In their review of theory and research on motivation, Cofer and Appley ( 1964) remarked, "Dissonance theory (and its research) needs more anchoring in the concepts of prior work than it has had to date [ 1964, p. 798]." Cofer and Appley were concerned about a one-sided emphasis they saw in dissonance research at the time they wrote. Most psychologists agree that to designate a variable as "motivational" ascribes to it properties of energizing, directing, and reinforcing behavior. Berlyne ( 1964) has expressed this well: "To attack motivational problems means to seek factors that govern the organism's degree of alertness and activation, that bias the organism toward certain forms of behavior, and that determine what events will provide reinforcement for learning processes and how effectively [p. 488]."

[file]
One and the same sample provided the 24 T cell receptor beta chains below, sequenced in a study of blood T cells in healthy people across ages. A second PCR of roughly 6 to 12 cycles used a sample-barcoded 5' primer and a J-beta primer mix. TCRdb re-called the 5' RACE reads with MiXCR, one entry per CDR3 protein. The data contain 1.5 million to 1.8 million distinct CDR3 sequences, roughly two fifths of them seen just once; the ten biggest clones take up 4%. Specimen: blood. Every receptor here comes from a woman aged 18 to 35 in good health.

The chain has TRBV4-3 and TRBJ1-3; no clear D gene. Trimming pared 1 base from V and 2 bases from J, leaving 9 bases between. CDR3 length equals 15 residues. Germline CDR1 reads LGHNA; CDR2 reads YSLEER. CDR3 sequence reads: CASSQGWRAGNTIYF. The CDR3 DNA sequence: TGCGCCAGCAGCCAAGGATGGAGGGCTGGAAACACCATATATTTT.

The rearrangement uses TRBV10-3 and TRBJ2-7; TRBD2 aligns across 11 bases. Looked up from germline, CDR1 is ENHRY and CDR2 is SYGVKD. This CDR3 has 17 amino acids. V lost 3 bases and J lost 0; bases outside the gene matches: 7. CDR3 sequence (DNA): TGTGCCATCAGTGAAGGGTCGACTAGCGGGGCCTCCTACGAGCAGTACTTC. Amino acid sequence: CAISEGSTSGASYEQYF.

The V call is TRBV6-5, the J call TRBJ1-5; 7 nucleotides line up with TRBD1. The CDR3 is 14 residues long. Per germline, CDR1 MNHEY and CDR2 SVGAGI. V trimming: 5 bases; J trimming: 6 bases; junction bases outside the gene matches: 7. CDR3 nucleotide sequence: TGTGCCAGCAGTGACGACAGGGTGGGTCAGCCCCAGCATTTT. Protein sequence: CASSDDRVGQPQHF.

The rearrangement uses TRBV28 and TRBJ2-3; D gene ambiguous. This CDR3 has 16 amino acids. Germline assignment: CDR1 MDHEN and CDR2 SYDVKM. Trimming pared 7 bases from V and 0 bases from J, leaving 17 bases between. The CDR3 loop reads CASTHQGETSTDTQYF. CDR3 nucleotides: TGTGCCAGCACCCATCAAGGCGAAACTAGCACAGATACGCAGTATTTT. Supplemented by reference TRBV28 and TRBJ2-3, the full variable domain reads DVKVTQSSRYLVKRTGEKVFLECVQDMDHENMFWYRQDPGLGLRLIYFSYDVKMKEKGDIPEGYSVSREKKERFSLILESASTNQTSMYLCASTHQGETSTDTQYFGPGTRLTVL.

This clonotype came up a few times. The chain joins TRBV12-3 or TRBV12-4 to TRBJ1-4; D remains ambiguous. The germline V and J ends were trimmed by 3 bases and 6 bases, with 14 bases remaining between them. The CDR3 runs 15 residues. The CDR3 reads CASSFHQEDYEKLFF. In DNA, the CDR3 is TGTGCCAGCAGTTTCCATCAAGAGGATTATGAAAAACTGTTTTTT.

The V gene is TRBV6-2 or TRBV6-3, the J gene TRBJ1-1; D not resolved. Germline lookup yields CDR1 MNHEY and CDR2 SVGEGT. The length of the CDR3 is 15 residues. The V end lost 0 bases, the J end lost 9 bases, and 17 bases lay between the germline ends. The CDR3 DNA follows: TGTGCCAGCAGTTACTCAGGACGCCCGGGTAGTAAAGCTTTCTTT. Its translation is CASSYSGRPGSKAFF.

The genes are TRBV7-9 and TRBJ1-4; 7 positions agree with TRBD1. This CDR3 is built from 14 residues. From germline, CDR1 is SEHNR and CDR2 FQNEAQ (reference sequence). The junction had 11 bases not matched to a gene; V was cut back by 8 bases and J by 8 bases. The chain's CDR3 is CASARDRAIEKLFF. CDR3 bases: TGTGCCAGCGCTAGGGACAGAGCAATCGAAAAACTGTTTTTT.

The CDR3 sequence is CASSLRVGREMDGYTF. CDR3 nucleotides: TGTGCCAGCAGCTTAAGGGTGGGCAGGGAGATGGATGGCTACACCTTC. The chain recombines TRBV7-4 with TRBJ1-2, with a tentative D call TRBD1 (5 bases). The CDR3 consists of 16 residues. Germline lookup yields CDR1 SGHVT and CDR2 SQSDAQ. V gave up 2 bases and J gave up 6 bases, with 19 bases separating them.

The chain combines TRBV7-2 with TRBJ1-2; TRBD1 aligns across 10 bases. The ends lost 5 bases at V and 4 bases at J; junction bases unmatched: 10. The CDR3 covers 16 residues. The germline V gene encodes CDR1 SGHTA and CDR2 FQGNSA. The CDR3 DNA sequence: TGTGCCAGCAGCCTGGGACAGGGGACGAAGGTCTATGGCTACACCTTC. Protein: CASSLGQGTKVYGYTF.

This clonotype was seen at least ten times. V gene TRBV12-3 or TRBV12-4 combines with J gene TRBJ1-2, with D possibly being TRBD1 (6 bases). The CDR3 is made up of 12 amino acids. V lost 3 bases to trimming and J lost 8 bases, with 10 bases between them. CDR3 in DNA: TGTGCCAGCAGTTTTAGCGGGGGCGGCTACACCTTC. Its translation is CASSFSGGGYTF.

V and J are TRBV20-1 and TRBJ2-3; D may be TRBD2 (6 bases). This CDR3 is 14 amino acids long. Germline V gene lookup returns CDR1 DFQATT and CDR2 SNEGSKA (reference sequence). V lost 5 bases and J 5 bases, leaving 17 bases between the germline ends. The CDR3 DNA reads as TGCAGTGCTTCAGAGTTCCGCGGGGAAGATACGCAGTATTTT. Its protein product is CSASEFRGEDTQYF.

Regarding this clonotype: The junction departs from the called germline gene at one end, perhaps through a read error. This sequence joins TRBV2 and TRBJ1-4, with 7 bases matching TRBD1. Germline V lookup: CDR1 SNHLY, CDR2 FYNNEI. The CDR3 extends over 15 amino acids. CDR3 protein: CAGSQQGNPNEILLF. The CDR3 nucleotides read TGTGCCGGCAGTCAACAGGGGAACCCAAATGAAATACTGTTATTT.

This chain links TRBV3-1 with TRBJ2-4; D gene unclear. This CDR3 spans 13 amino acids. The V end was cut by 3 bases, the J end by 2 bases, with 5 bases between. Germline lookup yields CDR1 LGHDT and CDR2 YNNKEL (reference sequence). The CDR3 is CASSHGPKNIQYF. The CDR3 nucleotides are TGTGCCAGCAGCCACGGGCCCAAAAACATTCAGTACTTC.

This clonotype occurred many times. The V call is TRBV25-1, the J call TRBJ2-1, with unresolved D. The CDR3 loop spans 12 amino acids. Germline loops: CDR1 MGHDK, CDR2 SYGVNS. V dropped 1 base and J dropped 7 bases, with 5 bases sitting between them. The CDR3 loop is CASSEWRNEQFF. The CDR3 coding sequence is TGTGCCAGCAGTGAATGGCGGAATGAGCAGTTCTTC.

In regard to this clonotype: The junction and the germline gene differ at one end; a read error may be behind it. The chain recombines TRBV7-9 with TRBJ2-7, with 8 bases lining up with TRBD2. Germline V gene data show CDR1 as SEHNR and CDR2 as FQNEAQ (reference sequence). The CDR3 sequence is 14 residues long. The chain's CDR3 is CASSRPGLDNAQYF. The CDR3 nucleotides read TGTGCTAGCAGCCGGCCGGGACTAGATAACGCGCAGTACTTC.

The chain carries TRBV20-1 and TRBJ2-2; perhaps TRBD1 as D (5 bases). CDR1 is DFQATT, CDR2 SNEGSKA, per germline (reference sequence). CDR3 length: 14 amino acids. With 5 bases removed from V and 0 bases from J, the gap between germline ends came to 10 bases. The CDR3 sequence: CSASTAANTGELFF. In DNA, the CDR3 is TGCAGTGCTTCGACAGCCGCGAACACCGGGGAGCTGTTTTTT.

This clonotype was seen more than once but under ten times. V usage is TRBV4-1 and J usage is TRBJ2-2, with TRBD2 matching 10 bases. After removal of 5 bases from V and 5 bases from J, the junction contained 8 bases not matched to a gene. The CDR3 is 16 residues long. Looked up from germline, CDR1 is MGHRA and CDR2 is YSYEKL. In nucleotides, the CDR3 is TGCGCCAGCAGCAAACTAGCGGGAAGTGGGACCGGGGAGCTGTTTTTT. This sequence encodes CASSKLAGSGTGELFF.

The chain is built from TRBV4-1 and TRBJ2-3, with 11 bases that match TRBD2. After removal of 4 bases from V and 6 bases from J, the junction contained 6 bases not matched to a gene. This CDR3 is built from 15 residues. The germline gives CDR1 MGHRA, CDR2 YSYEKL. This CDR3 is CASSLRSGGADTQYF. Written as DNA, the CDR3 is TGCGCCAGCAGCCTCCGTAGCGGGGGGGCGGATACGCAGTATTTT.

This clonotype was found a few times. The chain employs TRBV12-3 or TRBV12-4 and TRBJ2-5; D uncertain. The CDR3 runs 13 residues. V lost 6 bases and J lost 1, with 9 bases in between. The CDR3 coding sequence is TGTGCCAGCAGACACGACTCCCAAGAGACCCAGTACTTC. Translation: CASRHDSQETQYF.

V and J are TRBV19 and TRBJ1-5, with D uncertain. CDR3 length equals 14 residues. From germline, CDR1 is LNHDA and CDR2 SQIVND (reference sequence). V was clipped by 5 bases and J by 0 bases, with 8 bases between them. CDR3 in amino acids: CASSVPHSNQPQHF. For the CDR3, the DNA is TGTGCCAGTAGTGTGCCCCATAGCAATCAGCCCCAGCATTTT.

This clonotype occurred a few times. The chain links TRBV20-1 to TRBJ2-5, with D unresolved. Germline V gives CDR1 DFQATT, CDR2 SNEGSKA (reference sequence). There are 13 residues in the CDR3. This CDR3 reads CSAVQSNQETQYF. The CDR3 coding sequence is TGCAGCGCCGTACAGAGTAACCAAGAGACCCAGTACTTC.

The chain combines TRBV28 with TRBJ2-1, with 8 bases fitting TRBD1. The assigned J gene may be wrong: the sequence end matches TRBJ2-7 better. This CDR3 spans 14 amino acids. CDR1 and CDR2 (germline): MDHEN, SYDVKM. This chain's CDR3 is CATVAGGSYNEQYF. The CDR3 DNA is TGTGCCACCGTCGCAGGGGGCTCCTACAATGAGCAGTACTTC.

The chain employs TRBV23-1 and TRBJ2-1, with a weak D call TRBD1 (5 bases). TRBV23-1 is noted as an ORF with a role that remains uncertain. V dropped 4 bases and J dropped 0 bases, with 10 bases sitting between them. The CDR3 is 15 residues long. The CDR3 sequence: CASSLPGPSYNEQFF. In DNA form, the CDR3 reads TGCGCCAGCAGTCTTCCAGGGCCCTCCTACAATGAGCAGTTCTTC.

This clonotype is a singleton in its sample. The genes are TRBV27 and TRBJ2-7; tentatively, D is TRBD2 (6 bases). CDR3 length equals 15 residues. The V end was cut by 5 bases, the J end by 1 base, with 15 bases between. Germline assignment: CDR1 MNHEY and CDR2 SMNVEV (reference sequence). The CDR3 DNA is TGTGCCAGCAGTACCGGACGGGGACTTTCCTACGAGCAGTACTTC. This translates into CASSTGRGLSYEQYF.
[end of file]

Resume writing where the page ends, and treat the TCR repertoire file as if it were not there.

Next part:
Until 1964 nearly all research on cognitive dissonance had followed a simple and sovereign strategy. In experiments to validate dissonance theory, investigators aroused cognitive dissonance and then examined the subsequent dissonance-reducing effects. As we have already seen, numerous such effects have been accumulated in the experimental literature. While reliable experimental findings are welcomed by any theory, this body of evidence does not, by itself, make a conclusive case for the assertion that cognitive dissonance is a motivational variable. Consider the reliable patellar reflex (knee jerk) phenomenon. Typically individuals extend the leg in response to a tap on the patella. But few psychologists would wish to say that this response is performed in order to reduce a motivational tension state. We should also be reluctant to conclude that cognitive dissonance is a motivational variable simply on the basis of studies showing that dissonance arousal produces "dissonance-reducing" reactions.
It has been noted above that Berlyne lists three criteria by which we may judge a variable as motivational. One of these has to do with the impact of the variable____________________